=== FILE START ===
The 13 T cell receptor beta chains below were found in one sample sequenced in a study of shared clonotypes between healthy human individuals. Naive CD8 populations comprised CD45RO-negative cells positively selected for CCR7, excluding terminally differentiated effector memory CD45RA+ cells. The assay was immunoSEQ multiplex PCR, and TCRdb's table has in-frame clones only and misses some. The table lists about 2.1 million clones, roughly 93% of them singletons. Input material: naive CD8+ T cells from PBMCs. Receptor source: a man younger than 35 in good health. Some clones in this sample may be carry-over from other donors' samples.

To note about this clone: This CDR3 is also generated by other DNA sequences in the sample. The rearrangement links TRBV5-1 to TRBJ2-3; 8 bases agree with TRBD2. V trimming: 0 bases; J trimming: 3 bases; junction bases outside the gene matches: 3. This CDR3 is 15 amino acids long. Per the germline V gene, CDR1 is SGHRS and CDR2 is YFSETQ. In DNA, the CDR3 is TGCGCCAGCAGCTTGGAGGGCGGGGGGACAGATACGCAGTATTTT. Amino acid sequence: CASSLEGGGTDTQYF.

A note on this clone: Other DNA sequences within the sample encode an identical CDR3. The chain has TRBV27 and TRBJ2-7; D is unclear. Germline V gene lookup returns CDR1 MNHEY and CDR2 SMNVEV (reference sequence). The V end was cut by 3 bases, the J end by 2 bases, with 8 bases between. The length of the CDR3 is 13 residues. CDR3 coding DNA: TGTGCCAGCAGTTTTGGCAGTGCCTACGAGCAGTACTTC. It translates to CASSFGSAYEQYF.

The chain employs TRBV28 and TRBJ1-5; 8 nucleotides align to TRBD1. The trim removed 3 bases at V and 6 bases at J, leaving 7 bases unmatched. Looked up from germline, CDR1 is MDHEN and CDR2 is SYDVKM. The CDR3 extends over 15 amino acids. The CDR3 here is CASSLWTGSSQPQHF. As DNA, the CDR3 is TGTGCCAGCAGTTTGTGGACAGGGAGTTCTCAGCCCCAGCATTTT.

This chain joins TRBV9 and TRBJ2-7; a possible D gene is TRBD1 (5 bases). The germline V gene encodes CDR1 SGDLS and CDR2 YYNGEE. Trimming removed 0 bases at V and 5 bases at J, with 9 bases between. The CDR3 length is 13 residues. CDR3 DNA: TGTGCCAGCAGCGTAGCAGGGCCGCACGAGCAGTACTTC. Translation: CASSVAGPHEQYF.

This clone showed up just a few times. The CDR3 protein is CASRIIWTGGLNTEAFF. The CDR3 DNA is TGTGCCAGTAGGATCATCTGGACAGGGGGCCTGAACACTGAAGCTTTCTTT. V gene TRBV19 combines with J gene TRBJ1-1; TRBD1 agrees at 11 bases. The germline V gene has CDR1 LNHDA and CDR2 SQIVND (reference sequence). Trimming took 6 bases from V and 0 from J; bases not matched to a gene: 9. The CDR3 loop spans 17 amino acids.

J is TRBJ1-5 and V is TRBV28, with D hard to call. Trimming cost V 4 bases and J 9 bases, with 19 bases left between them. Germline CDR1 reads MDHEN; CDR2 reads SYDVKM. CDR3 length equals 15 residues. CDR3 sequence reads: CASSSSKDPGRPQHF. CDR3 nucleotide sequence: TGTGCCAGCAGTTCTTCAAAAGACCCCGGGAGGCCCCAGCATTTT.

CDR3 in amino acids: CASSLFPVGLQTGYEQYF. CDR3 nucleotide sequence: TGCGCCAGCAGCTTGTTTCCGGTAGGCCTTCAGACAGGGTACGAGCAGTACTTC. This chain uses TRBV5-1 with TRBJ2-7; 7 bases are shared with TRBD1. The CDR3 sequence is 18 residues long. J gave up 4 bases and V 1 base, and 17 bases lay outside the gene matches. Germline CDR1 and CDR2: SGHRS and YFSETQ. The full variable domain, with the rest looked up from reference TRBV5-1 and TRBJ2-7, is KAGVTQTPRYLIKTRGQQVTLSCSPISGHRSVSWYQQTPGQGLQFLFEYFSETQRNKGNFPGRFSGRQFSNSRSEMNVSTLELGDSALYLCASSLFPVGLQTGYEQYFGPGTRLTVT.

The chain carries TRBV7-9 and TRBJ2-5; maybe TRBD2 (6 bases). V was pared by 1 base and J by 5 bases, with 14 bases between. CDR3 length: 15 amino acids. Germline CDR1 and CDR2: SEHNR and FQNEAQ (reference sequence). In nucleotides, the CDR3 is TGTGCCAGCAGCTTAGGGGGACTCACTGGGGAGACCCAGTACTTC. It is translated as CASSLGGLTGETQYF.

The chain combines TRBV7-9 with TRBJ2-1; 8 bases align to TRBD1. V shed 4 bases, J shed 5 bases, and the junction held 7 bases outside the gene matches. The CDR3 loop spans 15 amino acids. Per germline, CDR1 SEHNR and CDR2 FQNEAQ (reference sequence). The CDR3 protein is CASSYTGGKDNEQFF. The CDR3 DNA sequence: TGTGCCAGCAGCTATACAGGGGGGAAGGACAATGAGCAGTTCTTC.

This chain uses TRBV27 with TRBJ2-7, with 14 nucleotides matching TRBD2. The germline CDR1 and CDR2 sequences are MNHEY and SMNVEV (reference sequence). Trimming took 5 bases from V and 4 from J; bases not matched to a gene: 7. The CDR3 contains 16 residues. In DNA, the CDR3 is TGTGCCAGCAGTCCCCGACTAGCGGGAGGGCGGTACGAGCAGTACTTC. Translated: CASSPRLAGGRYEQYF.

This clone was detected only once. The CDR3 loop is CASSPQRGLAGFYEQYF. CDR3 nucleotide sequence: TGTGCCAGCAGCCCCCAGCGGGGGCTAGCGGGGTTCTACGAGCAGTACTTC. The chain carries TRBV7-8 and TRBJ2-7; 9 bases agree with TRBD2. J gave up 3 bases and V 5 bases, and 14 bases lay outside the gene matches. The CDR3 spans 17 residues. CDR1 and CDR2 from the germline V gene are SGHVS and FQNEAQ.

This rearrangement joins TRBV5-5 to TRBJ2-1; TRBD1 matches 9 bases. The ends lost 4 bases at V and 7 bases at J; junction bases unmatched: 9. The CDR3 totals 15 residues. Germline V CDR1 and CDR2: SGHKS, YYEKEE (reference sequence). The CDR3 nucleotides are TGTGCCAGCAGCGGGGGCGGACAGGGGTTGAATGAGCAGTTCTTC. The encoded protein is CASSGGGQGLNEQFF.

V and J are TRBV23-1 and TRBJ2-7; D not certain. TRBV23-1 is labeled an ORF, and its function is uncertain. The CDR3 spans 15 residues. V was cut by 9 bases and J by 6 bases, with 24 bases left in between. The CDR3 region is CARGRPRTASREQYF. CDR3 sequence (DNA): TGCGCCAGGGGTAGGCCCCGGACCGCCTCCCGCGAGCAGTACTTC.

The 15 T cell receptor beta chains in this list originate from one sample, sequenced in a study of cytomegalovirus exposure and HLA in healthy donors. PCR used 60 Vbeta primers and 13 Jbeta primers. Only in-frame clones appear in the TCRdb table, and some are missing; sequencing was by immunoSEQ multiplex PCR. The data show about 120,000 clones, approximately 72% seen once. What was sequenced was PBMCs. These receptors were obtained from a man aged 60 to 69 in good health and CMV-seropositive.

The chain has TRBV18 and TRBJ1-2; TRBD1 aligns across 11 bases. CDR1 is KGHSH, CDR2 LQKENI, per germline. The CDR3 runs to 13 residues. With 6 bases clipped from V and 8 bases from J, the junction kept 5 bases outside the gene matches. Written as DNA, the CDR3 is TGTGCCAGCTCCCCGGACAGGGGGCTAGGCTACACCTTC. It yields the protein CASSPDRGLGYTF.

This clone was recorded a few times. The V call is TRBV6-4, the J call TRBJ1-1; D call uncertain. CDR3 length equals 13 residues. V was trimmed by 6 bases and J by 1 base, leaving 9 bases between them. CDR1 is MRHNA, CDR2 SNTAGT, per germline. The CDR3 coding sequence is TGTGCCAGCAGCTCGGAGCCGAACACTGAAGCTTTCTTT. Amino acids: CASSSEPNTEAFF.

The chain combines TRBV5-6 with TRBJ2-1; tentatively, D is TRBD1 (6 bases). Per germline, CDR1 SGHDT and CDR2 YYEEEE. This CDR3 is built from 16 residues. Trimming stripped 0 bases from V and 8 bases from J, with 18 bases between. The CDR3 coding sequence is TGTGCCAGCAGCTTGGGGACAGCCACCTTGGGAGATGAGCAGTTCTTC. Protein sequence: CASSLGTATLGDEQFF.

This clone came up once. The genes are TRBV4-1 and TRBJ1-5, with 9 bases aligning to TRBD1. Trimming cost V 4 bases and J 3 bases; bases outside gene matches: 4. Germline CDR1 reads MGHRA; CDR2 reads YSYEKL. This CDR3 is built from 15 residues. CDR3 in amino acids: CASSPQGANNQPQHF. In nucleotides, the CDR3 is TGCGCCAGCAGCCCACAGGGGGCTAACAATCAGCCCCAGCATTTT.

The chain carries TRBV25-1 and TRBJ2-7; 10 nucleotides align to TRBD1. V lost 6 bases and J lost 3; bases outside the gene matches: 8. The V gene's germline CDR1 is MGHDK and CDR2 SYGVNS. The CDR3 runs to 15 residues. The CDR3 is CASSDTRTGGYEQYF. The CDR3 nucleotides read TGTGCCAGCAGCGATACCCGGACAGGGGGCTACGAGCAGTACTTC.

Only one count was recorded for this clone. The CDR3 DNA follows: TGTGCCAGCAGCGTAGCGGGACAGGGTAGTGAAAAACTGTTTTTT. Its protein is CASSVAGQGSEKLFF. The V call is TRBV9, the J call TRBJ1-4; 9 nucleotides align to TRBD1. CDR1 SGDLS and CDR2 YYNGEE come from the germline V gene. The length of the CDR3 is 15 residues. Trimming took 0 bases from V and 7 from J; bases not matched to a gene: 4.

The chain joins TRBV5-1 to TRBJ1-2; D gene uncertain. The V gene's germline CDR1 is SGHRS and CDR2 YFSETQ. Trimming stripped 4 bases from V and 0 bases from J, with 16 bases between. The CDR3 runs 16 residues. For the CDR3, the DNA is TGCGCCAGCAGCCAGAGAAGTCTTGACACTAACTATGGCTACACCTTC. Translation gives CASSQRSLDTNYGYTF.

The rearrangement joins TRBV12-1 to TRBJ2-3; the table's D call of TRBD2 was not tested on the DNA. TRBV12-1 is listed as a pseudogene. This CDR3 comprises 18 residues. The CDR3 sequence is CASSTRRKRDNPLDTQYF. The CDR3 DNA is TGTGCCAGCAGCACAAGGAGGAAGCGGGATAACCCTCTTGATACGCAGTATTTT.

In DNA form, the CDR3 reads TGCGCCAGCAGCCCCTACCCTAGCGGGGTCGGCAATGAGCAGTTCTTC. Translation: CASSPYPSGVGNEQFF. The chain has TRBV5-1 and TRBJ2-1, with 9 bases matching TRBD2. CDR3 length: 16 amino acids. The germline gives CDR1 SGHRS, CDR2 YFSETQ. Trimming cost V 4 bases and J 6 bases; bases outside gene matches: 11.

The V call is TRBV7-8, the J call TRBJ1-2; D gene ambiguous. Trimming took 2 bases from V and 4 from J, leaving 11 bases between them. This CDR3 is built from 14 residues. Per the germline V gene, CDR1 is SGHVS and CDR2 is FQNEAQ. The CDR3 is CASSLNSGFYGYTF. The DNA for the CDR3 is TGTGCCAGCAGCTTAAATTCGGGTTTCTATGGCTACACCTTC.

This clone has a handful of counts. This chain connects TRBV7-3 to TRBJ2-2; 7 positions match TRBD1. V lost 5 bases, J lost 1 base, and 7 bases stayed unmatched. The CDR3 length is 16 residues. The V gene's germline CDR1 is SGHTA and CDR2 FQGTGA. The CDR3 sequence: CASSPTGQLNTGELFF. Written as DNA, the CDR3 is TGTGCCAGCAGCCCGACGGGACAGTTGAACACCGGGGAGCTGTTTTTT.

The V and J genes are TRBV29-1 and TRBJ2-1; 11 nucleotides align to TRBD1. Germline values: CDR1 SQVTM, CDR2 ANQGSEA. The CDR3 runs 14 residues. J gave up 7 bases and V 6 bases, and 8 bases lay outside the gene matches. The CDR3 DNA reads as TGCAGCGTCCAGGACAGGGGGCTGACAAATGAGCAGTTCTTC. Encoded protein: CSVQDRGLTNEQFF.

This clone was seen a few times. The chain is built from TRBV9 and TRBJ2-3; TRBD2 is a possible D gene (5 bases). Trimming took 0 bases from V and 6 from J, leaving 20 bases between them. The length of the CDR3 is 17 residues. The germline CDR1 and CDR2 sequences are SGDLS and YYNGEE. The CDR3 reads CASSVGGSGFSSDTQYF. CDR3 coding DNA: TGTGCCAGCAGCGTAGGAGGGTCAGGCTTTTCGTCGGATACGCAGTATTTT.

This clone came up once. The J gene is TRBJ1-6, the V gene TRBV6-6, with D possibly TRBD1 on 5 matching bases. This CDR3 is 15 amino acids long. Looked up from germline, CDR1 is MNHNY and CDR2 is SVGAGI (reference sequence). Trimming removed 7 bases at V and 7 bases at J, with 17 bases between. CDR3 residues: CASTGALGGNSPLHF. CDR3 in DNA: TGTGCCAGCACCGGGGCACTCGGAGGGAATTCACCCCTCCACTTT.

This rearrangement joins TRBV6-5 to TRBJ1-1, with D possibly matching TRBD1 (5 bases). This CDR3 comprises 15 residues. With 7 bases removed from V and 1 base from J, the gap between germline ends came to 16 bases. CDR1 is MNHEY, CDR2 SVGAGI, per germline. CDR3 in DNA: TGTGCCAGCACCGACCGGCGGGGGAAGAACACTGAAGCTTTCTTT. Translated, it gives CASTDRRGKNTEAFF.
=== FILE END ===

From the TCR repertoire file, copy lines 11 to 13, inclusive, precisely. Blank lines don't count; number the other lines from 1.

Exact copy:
This chain uses TRBV27 with TRBJ2-7, with 14 nucleotides matching TRBD2. The germline CDR1 and CDR2 sequences are MNHEY and SMNVEV (reference sequence). Trimming took 5 bases from V and 4 from J; bases not matched to a gene: 7. The CDR3 contains 16 residues. In DNA, the CDR3 is TGTGCCAGCAGTCCCCGACTAGCGGGAGGGCGGTACGAGCAGTACTTC. Translated: CASSPRLAGGRYEQYF.

This clone was detected only once. The CDR3 loop is CASSPQRGLAGFYEQYF. CDR3 nucleotide sequence: TGTGCCAGCAGCCCCCAGCGGGGGCTAGCGGGGTTCTACGAGCAGTACTTC. The chain carries TRBV7-8 and TRBJ2-7; 9 bases agree with TRBD2. J gave up 3 bases and V 5 bases, and 14 bases lay outside the gene matches. The CDR3 spans 17 residues. CDR1 and CDR2 from the germline V gene are SGHVS and FQNEAQ.

This rearrangement joins TRBV5-5 to TRBJ2-1; TRBD1 matches 9 bases. The ends lost 4 bases at V and 7 bases at J; junction bases unmatched: 9. The CDR3 totals 15 residues. Germline V CDR1 and CDR2: SGHKS, YYEKEE (reference sequence). The CDR3 nucleotides are TGTGCCAGCAGCGGGGGCGGACAGGGGTTGAATGAGCAGTTCTTC. The encoded protein is CASSGGGQGLNEQFF.